I know it sounds silly and unrealistic that a single book (that I haven't even finished) could have such an impact (after having read many), but this newfound understanding changed me almost overnight. I now believe in myself. Almost every day since finding this book has been a great day.
I routinely walk 5 miles for exercise and find myself whistling or humming a happy tune. In the past while waking, I just dwelled on my shortcomings, failures, and fears for the future. Needless to say, exercising wasn't the uplifting, motivating experience that many people enjoy.
Now, I look forward to each day and my future adventures and challenges. I've shared my experience with my boys and explained the book's concepts to them hoping it will help them never fall into the hole I had been living in.
In short, I can finally say I understand what "normal" people feel - a general well-being without overwhelming fear, doubt, or self-loathing.
Needless to say, my experience with the new job was jeopardizing this newfound joy in life. In just 2 days, I was regressing quickly. I can't imagine the state I'd be in after weeks or months in this situation. It was clear I had two options:
Stay in the new position and "tough it out" - a.k.a. "man up". That's the advice I would have received from most people in my old life. Surely it would get better, right?
Make a clean break now. If it didn't get better, and I finally reached a breaking point, surely it would be even more detrimental to me and the new company to quit several weeks or months down the road.
I chose option 2. I simply could not allow my concerns and dread about the job to impact the fragile peace and happiness I have just recently discovered. Literally, no job is worth that.
The next morning, I emailed (I was too embarrassed to go to the office) the CTO and explained why I was quitting. I offered some suggestions about finding a replacement that might help them recover more quickly from my sudden, unexpected departure. I haven't heard back from them since.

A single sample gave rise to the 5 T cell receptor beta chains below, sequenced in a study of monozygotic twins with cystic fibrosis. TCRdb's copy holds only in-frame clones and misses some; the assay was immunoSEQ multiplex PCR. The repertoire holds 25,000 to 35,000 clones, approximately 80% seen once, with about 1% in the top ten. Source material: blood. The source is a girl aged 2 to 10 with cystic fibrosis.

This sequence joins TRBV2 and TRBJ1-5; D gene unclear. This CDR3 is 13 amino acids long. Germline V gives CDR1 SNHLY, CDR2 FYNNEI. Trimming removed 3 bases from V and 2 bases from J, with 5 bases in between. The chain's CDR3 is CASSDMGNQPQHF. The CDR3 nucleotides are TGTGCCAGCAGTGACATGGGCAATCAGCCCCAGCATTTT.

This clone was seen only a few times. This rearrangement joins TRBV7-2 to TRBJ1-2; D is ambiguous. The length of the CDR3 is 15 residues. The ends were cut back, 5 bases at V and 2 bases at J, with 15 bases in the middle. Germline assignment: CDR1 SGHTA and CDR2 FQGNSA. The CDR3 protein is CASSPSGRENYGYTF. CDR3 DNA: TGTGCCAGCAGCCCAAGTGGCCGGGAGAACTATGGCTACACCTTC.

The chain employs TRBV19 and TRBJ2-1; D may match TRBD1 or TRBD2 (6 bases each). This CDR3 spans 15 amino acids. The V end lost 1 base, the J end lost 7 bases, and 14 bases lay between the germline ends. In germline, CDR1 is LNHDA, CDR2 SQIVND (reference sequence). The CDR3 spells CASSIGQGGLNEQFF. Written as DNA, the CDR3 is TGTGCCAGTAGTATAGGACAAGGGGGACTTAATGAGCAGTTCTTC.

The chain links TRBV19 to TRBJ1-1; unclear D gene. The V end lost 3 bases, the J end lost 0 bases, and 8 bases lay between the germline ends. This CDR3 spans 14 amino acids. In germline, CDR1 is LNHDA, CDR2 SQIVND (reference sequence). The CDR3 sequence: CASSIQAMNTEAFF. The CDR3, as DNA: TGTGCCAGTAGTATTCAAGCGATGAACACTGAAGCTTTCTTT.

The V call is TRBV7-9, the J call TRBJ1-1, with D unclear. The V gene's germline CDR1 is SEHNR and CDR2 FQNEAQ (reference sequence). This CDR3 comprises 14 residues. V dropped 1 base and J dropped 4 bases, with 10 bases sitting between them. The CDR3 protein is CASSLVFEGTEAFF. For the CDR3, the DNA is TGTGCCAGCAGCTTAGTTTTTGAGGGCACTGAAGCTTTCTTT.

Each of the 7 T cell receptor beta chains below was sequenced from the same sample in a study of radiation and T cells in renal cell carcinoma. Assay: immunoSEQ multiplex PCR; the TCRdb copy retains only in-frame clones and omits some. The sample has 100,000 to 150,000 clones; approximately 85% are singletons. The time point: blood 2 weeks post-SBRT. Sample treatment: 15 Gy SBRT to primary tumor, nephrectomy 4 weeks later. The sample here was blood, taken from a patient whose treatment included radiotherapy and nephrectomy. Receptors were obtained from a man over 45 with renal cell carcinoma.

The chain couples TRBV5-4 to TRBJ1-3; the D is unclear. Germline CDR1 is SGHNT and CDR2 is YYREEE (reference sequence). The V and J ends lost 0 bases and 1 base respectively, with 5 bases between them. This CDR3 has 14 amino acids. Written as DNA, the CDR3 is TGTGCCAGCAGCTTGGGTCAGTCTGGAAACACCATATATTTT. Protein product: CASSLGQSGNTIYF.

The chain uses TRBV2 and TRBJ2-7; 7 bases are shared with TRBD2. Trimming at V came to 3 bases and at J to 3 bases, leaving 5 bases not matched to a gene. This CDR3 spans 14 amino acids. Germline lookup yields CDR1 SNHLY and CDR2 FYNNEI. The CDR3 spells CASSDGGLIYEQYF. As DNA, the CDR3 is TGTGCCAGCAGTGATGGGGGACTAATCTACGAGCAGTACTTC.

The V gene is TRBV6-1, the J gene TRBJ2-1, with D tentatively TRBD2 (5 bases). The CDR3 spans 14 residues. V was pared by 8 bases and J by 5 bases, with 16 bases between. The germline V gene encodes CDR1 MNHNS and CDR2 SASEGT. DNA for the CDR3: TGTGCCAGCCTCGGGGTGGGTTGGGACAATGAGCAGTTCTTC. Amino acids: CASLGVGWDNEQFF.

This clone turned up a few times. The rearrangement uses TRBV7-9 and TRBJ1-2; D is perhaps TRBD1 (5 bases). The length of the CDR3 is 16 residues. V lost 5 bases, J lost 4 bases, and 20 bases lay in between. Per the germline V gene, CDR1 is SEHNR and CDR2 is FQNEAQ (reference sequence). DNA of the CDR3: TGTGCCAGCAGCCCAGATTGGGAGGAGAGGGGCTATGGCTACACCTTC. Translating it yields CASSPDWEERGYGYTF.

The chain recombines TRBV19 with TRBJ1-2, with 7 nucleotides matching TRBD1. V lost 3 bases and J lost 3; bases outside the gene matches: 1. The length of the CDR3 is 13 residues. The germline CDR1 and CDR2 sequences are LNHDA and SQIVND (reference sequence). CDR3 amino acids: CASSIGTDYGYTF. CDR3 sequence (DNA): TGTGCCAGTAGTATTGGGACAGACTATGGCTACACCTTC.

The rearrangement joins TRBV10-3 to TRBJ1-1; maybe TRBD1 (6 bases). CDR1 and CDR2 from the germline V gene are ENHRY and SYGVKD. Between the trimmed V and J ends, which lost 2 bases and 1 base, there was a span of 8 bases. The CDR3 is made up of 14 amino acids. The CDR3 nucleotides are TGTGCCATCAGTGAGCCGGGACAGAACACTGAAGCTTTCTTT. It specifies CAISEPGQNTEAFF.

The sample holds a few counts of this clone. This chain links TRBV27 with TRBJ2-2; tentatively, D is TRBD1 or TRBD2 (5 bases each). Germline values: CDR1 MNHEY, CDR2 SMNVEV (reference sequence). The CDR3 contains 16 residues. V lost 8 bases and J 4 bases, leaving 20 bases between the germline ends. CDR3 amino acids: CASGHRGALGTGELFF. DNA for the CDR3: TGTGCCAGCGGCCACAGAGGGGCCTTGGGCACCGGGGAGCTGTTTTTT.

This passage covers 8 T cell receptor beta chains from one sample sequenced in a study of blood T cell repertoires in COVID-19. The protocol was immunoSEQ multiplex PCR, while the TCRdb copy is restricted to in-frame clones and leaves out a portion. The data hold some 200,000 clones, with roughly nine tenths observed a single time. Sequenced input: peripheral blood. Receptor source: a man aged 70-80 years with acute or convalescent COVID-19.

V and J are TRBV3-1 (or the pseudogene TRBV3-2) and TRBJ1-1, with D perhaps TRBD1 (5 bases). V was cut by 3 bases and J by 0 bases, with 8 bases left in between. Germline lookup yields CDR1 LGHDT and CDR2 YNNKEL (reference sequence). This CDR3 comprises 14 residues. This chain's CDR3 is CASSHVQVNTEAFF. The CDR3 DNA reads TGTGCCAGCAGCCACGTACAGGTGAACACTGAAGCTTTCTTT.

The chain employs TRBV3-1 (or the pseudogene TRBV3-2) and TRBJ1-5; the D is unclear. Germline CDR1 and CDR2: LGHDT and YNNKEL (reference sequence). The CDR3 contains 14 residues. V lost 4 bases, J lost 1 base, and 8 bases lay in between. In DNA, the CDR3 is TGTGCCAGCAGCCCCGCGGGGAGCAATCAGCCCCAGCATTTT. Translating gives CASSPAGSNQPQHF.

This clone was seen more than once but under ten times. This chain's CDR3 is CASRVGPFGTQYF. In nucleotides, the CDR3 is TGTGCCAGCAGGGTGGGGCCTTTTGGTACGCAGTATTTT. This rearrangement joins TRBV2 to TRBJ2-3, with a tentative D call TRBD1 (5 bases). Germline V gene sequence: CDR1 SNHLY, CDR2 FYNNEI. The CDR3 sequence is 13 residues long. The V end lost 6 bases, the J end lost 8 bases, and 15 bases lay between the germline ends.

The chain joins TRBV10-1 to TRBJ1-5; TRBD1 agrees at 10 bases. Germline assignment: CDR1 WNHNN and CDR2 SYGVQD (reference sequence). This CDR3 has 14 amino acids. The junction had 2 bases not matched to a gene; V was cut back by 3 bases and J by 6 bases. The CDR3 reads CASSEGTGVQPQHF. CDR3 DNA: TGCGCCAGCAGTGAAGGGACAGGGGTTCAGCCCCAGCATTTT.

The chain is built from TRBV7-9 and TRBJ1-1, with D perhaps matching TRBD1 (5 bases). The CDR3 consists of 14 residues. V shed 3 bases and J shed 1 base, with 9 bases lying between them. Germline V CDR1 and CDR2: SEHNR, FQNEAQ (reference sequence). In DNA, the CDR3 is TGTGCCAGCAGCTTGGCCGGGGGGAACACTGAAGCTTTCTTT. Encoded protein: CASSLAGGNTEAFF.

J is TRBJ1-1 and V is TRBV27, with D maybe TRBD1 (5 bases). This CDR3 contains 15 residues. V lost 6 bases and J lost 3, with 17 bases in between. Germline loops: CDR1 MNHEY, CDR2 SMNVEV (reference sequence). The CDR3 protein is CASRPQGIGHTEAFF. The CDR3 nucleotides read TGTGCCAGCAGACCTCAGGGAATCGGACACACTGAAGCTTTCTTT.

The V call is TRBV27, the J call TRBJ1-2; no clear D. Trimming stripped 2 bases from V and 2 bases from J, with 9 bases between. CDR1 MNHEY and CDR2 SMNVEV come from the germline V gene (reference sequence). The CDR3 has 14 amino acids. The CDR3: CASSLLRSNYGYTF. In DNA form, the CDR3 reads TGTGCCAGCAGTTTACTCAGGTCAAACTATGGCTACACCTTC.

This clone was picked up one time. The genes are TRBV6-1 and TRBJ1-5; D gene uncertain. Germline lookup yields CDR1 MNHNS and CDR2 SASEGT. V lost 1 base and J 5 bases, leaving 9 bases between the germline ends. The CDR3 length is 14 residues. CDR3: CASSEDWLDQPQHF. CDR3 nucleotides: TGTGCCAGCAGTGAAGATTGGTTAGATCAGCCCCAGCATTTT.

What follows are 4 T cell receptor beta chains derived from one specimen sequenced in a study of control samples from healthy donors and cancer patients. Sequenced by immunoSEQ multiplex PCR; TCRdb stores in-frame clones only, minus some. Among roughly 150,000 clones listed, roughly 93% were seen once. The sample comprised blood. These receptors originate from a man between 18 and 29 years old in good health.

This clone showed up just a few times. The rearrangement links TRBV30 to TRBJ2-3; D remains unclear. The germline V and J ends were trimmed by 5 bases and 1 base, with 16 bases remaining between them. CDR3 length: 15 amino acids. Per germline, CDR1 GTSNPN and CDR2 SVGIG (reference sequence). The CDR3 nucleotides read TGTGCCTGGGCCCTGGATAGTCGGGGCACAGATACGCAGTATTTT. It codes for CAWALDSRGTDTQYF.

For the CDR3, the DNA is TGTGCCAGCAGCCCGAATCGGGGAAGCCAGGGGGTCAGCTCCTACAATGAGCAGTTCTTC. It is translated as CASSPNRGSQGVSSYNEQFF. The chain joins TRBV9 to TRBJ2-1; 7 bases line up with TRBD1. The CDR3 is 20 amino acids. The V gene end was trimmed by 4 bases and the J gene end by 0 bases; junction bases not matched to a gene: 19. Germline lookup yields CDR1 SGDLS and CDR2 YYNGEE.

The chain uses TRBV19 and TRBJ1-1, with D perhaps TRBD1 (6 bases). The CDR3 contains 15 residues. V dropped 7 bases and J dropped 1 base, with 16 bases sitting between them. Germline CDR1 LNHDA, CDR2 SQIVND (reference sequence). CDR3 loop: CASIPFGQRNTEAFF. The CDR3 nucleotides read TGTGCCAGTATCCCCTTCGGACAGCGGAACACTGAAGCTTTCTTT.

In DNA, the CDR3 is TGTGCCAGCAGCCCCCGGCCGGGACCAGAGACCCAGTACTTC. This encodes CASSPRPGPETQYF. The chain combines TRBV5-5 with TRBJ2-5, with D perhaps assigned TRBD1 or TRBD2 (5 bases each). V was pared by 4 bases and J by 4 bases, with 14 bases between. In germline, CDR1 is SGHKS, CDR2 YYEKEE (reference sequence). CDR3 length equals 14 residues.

My Plan to Recover
Needless to say, this situation left me feeling a bit down on myself and unsure how to proceed. As I mentioned, I've always doubted my skills as compared to other developers. Now, I felt in an even bigger rut.
For the previous 51⁄2 years as a mobile app developer, I was almost solely focused on the 1.x versions of AngularJS and Ionic Framework. The software world has moved on drastically since then and I am feeling out of date. I've only had about 6 months of experience with modern React (on a personal side project) and React Native (on a development team for a major logistics company).
However, in the end, I decided I CAN still learn new things and stand evenly alongside other developers. I've made the decision to spend 1 month catching up on all the modern tools and frameworks in order to feel comfortable looking for new opportunities. Here's my study plan:
(Completed) TypeScript : Todd Motto's extensive TypeScript Basics and TypeScript Masterclass. I actually took most of these courses during my vacation between jobs. While I'm no sudden expert at TypeScript, I understand the basics and can go from there. I've even managed to get a TypeScript specific PR accepted in a major OSS project.
(In Progress) Fullstack Advanced React & GraphQL by Wes Bos. I've really enjoyed using React in a side project for a local organization. Along with React Native, this is the direction I want to take with my career. GraphQL is also a very intriguing replacement for standard APIs written in traditional backend stacks. I'm looking forward to trying it out on some side projects. After, completing this exhaustive course, I'll have no doubts about my ability to develop in React.
(Upcoming) Production Ready React Native: I've started and deployed multiple Cordova based Ionic Framework apps to the Apple and Google app stores. However, even with 6 months of React Native development experience, I've never actually started a project from scratch and taken it all the way to deployment. This course by Handlebar Labs should help me feel confident in completing the process from beginning to end.
After working on the Fullstack Advanced React & GraphQL course for a little over a week now, I'm realizing I might need more than 1 month to complete all the courses. However, I'm feeling very comfortable and still excited about my progress. Before I finish, I'll begin looking for new work and explain my plan to any potential employer.
Maybe you're not an expert (very few people are). Maybe you're a "Junior Developer". Maybe you're a "Senior Developer" in one tech stack and just getting your feet wet in another new skill. That doesn't make you an impostor. In fact, it makes you something special - a self-learner.